ABSTRACT: BACKGROUND: There is a paucity of published literature describing ultrasound (US)-US and US-MR enterography (MRE) inter-radiologist agreement in pediatric small bowel Crohn disease. OBJECTIVE: To prospectively assess US-US and US-MRE inter-radiologist agreement in pediatric small bowel Crohn disease. MATERIALS AND METHODS: Institutional Review Board approval and informed consent/assent were obtained for this HIPAA-compliant prospective cohort study of children with newly diagnosed distal small bowel Crohn disease (July 2012 to December 2014). Enrolled subjects (n = 29) underwent two small bowel US examinations performed by blinded independent radiologists both before and at multiple time points after initiation of medical therapy (231 unique US examinations, in total); 134 US examinations were associated with concurrent MRE. The MRE examination was interpreted by a third blinded radiologist. The following was documented on each examination: involved length of ileum (cm); maximum bowel wall thickness (mm); amount of bowel wall and mesenteric Doppler signal, and presence of stricture, penetrating disease and/or abscess. Inter-radiologist agreement was assessed with single-measure, three-way, mixed-model intra-class correlation coefficients (ICC) and prevalence-adjusted, bias-adjusted kappa statistics (κ). Numbers in brackets are 95% confidence intervals. RESULTS: Ultrasound-US agreement was moderate for involved length (ICC: 0.41 [0.35-0.49]); substantial for maximum bowel wall thickness (ICC: 0.67 [0.64-0.70]); moderate for bowel wall Doppler signal (ICC: 0.53 [0.48-0.59]); slight for mesenteric Doppler signal (ICC: 0.25 [0.18-0.42]), and moderate to almost perfect for stricture (κ: 0.54), penetrating disease (κ: 0.80), and abscess (κ: 0.96). US-MRE agreement was moderate for involved length (ICC: 0.42 [0.37-0.49]); substantial for maximum bowel wall thickness (ICC: 0.66 [0.65-0.69]), and substantial to almost perfect for stricture (κ: 0.61), penetrating disease (κ: 0.72) and abscess (κ: 0.88). CONCLUSION: Ultrasound-US agreement was similar to US-MRE agreement for assessing pediatric small bowel Crohn disease. Discrepancies in US-US and US-MRE reporting question the utility of US as an accurate, reproducible radiologic biomarker for assessing response to medical therapy and disease-related complications.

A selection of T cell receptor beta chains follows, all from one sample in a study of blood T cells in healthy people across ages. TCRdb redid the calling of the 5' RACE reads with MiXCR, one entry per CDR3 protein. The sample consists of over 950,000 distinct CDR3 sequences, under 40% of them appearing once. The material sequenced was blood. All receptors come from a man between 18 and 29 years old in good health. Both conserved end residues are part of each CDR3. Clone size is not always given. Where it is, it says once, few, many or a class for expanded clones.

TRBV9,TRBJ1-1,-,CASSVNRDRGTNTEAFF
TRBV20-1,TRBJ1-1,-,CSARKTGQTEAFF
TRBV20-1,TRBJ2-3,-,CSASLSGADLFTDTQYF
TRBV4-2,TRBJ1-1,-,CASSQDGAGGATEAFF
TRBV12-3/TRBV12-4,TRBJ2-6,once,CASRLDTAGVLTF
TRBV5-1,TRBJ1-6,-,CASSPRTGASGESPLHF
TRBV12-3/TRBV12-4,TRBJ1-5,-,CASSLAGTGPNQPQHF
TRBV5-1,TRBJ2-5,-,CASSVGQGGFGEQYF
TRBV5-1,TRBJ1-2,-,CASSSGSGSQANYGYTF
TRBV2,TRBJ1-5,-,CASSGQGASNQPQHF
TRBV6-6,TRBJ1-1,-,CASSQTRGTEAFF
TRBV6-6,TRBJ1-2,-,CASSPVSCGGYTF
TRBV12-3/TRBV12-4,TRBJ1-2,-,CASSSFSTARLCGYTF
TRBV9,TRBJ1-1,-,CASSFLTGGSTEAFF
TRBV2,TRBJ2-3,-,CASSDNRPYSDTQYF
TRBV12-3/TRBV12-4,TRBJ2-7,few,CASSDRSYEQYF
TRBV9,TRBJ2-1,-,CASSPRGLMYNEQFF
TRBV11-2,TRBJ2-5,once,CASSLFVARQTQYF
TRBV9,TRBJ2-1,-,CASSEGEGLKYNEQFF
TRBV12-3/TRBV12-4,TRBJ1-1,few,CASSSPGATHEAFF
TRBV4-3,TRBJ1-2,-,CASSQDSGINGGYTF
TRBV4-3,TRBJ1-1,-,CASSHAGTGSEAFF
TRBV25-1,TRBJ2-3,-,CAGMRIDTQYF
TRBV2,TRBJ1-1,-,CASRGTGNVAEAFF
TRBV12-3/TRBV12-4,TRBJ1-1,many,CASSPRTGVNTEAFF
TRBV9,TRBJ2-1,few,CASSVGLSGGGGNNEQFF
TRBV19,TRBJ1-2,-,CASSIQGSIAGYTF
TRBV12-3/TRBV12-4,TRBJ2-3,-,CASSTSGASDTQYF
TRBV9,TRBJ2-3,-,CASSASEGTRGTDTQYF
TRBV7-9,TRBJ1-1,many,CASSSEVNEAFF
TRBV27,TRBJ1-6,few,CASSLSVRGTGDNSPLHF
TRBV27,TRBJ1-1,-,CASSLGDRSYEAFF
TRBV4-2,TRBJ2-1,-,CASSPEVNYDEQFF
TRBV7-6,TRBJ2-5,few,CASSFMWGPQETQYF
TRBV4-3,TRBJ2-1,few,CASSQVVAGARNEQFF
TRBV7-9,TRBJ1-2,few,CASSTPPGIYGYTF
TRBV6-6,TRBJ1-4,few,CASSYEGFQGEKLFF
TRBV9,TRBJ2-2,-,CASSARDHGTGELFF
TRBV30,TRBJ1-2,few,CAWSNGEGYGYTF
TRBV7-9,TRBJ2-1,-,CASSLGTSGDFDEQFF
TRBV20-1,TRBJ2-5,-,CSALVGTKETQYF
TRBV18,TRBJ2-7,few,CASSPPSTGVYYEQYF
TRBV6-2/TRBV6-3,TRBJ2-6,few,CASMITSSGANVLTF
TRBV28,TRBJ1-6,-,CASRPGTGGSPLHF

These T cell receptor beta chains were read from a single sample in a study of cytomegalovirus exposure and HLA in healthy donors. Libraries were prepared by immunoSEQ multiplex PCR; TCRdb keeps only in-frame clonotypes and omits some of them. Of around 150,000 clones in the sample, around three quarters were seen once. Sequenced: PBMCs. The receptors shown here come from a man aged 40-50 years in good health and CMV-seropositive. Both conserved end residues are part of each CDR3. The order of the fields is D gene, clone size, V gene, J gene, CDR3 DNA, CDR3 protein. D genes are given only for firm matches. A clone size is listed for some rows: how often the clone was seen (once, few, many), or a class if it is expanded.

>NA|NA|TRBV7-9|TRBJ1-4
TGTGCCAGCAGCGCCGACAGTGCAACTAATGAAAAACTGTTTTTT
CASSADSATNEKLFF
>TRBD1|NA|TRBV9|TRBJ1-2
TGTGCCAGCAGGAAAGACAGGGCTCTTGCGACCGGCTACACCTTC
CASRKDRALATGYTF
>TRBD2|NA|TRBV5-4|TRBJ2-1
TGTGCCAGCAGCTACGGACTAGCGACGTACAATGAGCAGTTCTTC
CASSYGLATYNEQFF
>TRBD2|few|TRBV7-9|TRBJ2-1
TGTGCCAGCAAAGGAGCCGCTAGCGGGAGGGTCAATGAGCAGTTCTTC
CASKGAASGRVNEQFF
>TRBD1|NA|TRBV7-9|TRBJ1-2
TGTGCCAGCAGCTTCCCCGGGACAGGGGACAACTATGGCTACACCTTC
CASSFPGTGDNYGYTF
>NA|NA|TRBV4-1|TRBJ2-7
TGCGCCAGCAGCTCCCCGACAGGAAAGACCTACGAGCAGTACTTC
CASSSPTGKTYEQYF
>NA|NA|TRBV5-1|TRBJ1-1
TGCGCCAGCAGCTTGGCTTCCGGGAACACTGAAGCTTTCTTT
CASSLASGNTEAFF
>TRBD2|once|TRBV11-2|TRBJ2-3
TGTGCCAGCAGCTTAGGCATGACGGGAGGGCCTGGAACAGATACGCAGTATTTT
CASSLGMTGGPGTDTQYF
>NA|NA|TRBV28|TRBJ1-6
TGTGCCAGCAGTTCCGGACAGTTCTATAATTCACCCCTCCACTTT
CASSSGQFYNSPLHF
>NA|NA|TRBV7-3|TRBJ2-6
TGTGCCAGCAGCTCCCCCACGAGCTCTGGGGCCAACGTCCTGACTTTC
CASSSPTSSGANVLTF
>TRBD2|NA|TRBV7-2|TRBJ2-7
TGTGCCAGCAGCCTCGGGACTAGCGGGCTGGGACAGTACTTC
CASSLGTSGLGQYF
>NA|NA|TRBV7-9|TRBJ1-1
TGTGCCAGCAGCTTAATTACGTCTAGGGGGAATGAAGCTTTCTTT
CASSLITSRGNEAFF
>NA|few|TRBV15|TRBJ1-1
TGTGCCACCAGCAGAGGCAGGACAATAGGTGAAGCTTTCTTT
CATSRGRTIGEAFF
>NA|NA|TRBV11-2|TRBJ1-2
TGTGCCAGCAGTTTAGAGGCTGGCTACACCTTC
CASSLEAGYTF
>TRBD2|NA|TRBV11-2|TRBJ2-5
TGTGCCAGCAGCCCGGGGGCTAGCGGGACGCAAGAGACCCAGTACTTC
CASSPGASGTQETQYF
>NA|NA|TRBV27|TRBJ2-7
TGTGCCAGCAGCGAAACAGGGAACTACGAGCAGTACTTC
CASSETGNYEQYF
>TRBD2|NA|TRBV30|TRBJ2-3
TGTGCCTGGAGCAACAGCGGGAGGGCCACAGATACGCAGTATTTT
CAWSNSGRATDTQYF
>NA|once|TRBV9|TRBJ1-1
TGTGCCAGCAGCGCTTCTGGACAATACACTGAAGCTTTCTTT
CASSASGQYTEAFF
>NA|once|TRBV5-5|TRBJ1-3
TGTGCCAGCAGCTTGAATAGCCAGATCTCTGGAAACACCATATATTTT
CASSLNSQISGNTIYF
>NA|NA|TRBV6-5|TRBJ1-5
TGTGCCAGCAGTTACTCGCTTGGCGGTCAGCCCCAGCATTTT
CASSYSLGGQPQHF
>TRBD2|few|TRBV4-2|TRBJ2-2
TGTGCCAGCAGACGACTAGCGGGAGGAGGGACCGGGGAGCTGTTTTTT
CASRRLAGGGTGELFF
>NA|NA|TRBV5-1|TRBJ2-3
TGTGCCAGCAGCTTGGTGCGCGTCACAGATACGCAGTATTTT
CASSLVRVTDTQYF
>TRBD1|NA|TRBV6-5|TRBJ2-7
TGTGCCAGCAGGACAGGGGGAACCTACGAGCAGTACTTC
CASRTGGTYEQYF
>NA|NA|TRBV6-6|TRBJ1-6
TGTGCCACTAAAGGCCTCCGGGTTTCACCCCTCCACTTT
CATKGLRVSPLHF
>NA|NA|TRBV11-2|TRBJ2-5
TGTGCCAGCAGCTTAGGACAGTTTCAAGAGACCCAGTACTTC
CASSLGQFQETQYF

5 Article Association between genetic variants in the HNF4A gene and childhood-onset Crohn's disease. 2012